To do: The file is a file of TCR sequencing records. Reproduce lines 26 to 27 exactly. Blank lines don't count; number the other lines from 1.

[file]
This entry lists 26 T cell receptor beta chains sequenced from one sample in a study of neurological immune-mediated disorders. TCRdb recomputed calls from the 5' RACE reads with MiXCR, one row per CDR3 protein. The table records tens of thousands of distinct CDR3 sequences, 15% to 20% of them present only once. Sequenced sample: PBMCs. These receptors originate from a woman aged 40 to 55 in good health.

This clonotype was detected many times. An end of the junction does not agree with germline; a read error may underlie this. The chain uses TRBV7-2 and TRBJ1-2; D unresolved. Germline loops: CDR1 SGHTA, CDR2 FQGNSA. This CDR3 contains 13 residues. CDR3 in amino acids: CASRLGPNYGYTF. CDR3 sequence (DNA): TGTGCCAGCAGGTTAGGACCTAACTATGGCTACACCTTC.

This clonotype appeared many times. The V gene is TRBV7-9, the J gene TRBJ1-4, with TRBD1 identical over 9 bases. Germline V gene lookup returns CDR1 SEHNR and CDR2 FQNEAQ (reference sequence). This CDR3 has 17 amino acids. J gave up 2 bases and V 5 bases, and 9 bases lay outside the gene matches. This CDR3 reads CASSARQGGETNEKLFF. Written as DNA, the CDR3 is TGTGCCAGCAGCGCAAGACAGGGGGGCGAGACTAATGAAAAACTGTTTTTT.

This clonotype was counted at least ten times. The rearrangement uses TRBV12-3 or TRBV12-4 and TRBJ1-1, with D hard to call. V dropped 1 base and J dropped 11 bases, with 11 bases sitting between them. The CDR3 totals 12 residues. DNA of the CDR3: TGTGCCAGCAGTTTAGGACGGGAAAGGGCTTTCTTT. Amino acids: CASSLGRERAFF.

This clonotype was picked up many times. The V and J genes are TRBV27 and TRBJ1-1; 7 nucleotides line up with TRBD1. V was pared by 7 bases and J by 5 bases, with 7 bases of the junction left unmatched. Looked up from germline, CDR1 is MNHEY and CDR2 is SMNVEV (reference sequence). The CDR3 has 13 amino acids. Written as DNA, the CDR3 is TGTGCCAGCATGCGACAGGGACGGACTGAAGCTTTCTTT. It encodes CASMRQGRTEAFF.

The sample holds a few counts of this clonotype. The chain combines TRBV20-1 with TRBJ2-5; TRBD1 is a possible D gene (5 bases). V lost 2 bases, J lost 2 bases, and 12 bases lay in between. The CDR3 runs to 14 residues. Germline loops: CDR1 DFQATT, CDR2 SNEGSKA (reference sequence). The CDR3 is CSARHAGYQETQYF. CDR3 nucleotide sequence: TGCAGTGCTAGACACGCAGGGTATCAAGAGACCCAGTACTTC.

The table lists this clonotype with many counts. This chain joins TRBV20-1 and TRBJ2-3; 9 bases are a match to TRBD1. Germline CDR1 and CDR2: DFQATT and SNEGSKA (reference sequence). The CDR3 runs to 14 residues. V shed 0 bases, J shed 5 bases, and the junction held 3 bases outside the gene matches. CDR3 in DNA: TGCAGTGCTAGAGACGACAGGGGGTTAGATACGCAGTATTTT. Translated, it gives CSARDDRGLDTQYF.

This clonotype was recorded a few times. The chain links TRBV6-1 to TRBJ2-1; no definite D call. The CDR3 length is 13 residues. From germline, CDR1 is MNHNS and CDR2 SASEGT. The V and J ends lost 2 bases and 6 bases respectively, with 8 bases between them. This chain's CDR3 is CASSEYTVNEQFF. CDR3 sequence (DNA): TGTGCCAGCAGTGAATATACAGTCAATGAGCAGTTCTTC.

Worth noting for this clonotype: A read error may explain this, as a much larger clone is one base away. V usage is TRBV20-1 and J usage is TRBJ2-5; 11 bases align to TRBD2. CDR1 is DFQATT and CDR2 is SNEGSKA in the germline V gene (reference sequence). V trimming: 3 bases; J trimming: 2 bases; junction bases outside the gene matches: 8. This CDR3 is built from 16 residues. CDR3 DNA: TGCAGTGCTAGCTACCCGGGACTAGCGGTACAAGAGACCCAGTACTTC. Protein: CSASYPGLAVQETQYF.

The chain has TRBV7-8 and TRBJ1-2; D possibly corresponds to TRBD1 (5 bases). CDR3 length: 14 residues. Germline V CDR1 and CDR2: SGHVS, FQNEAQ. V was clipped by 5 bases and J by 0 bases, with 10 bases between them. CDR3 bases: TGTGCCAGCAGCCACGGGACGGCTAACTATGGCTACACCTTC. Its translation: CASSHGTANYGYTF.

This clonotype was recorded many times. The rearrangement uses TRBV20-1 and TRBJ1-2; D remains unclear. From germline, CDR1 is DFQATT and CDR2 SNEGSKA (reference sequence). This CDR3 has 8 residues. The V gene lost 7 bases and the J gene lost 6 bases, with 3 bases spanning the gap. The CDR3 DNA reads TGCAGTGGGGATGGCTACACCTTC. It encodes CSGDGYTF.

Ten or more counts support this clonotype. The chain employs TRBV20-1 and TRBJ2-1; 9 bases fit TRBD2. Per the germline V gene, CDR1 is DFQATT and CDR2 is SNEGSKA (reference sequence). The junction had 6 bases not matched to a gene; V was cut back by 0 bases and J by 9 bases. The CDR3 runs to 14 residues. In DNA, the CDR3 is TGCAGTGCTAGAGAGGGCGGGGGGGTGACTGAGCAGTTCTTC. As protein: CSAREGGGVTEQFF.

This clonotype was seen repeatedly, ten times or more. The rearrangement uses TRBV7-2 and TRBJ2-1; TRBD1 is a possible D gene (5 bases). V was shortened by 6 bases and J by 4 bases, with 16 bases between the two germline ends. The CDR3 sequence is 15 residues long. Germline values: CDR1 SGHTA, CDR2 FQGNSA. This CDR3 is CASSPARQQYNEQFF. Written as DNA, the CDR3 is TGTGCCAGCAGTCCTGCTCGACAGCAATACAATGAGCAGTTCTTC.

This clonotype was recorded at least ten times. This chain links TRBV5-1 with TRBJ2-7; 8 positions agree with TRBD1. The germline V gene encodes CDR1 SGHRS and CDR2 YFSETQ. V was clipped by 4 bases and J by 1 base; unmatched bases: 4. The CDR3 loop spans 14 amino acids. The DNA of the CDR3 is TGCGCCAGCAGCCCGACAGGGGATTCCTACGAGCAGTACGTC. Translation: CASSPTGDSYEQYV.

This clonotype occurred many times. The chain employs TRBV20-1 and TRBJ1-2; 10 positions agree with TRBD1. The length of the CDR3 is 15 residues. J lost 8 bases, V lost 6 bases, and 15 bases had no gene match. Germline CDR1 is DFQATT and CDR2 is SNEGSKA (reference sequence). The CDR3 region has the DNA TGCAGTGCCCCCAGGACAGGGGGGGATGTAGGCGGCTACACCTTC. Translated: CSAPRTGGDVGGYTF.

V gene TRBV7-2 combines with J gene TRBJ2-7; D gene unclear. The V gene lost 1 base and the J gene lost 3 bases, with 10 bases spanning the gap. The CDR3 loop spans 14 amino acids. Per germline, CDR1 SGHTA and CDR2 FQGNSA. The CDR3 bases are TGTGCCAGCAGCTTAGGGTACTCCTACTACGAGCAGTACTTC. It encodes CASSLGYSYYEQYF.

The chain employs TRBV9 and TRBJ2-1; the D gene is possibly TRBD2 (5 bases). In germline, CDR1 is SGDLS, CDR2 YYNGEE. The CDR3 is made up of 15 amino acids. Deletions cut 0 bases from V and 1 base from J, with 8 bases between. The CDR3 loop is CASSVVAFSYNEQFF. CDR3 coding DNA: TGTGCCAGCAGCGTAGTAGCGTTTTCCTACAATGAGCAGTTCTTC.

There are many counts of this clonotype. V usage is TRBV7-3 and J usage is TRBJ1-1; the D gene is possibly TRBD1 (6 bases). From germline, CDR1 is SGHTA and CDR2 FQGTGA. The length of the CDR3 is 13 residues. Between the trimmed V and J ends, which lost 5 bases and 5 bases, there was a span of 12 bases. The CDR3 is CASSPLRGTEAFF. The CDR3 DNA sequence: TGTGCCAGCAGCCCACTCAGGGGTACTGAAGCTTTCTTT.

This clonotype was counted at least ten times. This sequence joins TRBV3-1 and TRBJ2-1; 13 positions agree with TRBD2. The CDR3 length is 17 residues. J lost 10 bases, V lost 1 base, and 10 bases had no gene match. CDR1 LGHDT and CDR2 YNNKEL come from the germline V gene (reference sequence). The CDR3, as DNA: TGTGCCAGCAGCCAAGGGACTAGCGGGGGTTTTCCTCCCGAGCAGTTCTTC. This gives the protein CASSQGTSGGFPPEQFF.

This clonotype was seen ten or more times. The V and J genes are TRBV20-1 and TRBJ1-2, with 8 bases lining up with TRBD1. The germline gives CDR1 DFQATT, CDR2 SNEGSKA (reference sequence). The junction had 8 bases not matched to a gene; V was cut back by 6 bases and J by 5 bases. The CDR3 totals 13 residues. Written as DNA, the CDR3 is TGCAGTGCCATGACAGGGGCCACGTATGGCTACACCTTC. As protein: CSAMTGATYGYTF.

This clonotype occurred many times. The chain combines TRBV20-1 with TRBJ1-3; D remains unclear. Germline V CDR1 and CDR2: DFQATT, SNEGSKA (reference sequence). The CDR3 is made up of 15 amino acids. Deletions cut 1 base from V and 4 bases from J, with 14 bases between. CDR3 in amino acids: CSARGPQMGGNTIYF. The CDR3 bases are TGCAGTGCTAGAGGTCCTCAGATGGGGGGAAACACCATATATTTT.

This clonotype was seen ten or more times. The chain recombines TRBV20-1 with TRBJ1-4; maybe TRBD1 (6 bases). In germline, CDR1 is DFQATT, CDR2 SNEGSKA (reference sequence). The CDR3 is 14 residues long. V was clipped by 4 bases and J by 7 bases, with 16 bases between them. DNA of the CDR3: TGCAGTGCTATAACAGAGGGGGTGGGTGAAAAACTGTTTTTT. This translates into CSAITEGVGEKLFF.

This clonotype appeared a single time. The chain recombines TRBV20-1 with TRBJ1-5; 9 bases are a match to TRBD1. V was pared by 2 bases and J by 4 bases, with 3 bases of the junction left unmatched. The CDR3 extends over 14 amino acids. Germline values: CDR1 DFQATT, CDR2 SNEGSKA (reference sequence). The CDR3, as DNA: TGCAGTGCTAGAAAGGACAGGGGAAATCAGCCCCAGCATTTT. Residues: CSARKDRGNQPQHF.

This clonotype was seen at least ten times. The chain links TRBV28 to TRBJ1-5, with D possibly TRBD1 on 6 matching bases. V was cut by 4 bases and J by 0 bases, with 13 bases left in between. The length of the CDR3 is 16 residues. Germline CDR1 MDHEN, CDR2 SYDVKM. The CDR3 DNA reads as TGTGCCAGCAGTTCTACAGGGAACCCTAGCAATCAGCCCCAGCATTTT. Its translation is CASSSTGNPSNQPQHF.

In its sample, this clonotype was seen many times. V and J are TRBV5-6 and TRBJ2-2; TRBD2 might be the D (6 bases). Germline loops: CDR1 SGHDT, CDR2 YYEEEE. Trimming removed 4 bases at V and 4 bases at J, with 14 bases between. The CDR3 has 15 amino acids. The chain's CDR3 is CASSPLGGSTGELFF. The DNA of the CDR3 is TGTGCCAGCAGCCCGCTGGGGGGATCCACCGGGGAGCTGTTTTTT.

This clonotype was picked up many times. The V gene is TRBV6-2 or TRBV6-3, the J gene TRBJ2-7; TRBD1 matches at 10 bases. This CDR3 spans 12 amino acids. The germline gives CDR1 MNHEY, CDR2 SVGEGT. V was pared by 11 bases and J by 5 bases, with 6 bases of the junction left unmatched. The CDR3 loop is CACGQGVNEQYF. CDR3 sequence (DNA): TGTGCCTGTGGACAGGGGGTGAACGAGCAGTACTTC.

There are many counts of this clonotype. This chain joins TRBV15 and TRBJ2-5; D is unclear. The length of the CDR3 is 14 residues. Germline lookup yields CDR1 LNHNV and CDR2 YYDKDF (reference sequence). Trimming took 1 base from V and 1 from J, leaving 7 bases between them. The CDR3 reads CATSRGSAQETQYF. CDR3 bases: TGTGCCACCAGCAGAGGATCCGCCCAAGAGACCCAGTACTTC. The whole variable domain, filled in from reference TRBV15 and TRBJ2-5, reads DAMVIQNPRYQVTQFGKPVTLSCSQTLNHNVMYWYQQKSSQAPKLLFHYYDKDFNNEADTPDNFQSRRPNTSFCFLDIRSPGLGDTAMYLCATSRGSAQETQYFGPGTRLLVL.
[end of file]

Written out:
This clonotype was picked up many times. The V gene is TRBV6-2 or TRBV6-3, the J gene TRBJ2-7; TRBD1 matches at 10 bases. This CDR3 spans 12 amino acids. The germline gives CDR1 MNHEY, CDR2 SVGEGT. V was pared by 11 bases and J by 5 bases, with 6 bases of the junction left unmatched. The CDR3 loop is CACGQGVNEQYF. CDR3 sequence (DNA): TGTGCCTGTGGACAGGGGGTGAACGAGCAGTACTTC.

There are many counts of this clonotype. This chain joins TRBV15 and TRBJ2-5; D is unclear. The length of the CDR3 is 14 residues. Germline lookup yields CDR1 LNHNV and CDR2 YYDKDF (reference sequence). Trimming took 1 base from V and 1 from J, leaving 7 bases between them. The CDR3 reads CATSRGSAQETQYF. CDR3 bases: TGTGCCACCAGCAGAGGATCCGCCCAAGAGACCCAGTACTTC. The whole variable domain, filled in from reference TRBV15 and TRBJ2-5, reads DAMVIQNPRYQVTQFGKPVTLSCSQTLNHNVMYWYQQKSSQAPKLLFHYYDKDFNNEADTPDNFQSRRPNTSFCFLDIRSPGLGDTAMYLCATSRGSAQETQYFGPGTRLLVL.